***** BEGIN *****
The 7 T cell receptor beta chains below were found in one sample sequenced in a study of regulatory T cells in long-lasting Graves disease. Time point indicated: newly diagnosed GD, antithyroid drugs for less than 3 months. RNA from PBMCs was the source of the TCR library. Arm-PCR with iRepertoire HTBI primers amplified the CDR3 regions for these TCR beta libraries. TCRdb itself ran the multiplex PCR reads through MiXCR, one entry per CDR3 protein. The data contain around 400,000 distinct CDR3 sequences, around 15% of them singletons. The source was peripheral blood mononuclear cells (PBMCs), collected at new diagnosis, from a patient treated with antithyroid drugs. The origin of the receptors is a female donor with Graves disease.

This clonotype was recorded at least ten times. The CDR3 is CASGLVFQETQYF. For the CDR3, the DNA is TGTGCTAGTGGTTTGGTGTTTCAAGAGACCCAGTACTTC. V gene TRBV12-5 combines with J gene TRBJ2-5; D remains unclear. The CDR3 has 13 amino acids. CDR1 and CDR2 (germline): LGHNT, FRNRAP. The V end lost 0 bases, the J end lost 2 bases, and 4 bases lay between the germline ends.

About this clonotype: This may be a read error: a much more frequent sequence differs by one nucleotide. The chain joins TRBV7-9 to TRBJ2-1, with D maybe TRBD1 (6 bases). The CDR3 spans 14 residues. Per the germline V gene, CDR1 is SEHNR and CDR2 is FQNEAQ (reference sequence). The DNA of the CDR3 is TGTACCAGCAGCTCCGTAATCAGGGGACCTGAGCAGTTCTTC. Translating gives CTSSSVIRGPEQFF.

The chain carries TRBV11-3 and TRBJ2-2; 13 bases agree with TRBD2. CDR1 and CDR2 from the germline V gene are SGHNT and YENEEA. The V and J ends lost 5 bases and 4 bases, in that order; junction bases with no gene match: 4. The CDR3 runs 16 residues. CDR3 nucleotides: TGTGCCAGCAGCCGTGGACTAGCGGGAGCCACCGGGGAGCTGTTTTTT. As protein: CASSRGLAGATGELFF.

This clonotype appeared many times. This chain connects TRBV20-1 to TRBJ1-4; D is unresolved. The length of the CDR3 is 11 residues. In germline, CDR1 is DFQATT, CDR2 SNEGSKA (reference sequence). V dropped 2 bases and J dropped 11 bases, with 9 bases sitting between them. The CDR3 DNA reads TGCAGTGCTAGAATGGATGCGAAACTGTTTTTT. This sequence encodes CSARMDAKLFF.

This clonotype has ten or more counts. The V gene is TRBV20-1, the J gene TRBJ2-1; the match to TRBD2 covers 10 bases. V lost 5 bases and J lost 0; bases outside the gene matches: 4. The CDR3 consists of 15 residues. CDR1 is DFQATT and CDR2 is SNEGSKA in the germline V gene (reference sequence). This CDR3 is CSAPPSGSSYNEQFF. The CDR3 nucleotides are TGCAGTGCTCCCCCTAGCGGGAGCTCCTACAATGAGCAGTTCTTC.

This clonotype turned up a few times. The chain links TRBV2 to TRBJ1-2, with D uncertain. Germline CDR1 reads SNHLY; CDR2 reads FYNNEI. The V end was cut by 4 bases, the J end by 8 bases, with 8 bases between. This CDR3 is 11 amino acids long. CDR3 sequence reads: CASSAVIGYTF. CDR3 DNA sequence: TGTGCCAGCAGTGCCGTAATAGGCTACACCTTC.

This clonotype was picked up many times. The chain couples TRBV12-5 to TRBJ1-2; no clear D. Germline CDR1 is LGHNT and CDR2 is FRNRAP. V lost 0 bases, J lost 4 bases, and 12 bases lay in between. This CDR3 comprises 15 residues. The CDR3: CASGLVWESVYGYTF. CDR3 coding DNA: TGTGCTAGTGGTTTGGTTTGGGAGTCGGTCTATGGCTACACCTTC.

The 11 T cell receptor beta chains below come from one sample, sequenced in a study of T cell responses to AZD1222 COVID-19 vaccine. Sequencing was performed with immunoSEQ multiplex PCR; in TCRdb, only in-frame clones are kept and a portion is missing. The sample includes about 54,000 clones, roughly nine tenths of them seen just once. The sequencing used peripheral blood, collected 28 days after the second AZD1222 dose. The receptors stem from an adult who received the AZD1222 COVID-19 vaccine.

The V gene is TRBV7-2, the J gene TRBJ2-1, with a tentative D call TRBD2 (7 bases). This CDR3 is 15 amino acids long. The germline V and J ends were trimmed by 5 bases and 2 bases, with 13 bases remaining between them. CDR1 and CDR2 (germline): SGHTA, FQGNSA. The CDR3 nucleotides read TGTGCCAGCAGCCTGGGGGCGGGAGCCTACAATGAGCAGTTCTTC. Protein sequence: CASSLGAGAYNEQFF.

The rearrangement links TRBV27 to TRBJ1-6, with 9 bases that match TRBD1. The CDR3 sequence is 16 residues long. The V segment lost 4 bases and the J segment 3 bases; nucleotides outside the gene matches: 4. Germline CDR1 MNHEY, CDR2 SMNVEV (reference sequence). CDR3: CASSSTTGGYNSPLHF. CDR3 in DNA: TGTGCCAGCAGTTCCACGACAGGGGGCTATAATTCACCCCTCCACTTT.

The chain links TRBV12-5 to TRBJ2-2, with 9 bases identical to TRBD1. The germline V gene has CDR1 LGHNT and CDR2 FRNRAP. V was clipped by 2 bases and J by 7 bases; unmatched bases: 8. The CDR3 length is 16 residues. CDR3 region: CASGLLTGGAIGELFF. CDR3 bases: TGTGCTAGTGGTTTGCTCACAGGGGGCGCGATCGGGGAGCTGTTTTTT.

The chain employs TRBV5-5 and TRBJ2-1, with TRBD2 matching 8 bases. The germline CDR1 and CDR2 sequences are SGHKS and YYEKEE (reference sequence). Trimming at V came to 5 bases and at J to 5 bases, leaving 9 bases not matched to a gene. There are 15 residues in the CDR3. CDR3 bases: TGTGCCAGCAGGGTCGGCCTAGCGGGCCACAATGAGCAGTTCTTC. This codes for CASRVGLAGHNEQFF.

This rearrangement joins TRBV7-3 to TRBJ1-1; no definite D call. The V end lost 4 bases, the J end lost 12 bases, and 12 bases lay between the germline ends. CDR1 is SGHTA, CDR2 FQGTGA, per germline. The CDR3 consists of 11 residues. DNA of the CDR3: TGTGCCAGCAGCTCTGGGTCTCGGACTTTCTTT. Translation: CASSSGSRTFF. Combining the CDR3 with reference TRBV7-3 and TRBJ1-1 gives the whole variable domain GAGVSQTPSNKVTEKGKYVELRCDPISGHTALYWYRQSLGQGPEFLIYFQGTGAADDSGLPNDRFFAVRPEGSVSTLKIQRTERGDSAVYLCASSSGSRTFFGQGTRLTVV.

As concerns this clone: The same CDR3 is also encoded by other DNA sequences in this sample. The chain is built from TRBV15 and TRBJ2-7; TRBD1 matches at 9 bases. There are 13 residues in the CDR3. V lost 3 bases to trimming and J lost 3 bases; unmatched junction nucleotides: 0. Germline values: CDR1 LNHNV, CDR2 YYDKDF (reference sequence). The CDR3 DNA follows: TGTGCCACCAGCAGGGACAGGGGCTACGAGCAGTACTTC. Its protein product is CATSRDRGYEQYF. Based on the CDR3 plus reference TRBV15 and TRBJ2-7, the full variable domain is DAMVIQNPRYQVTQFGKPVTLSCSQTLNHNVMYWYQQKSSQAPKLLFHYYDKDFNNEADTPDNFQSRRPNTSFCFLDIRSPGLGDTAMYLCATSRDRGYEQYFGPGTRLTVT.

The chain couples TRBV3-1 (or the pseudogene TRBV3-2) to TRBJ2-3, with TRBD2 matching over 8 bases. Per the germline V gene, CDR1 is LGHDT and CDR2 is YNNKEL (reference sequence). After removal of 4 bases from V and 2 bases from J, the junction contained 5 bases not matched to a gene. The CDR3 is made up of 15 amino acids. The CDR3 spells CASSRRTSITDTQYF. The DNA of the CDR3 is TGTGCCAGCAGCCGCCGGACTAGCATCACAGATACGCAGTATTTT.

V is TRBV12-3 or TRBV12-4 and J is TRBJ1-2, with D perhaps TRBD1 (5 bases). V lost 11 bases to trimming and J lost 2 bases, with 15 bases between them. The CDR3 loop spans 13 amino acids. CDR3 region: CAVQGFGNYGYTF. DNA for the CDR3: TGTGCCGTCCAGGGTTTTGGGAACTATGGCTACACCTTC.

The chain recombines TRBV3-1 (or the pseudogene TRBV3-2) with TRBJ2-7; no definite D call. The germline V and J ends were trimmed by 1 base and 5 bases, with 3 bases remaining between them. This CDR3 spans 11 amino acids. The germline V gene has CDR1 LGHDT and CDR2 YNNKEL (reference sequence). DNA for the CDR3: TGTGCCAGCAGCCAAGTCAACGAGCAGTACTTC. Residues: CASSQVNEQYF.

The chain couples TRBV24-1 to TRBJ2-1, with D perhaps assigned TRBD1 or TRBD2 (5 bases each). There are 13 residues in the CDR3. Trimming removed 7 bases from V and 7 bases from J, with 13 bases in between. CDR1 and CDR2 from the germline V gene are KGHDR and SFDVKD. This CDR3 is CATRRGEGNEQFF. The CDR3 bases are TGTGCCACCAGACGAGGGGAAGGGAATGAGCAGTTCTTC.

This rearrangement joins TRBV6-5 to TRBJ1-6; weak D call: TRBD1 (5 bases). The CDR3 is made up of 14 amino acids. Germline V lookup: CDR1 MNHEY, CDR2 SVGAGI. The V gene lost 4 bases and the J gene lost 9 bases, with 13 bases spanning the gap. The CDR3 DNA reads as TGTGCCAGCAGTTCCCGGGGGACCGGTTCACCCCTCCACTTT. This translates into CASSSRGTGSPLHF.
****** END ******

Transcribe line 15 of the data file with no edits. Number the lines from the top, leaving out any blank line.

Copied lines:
As concerns this clone: The same CDR3 is also encoded by other DNA sequences in this sample. The chain is built from TRBV15 and TRBJ2-7; TRBD1 matches at 9 bases. There are 13 residues in the CDR3. V lost 3 bases to trimming and J lost 3 bases; unmatched junction nucleotides: 0. Germline values: CDR1 LNHNV, CDR2 YYDKDF (reference sequence). The CDR3 DNA follows: TGTGCCACCAGCAGGGACAGGGGCTACGAGCAGTACTTC. Its protein product is CATSRDRGYEQYF. Based on the CDR3 plus reference TRBV15 and TRBJ2-7, the full variable domain is DAMVIQNPRYQVTQFGKPVTLSCSQTLNHNVMYWYQQKSSQAPKLLFHYYDKDFNNEADTPDNFQSRRPNTSFCFLDIRSPGLGDTAMYLCATSRDRGYEQYFGPGTRLTVT.